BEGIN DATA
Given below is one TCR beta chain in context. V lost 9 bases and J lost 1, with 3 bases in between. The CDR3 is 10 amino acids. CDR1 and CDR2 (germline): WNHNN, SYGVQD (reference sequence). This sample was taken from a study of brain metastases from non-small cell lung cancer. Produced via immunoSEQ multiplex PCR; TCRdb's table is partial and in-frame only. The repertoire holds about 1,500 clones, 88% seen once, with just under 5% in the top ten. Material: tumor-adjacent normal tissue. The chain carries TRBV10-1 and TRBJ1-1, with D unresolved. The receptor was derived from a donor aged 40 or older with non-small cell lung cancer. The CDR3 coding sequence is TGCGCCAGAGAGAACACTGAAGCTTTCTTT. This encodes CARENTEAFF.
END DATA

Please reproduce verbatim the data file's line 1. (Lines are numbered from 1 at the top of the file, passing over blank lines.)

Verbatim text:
Given below is one TCR beta chain in context. V lost 9 bases and J lost 1, with 3 bases in between. The CDR3 is 10 amino acids. CDR1 and CDR2 (germline): WNHNN, SYGVQD (reference sequence). This sample was taken from a study of brain metastases from non-small cell lung cancer. Produced via immunoSEQ multiplex PCR; TCRdb's table is partial and in-frame only. The repertoire holds about 1,500 clones, 88% seen once, with just under 5% in the top ten. Material: tumor-adjacent normal tissue. The chain carries TRBV10-1 and TRBJ1-1, with D unresolved. The receptor was derived from a donor aged 40 or older with non-small cell lung cancer. The CDR3 coding sequence is TGCGCCAGAGAGAACACTGAAGCTTTCTTT. This encodes CARENTEAFF.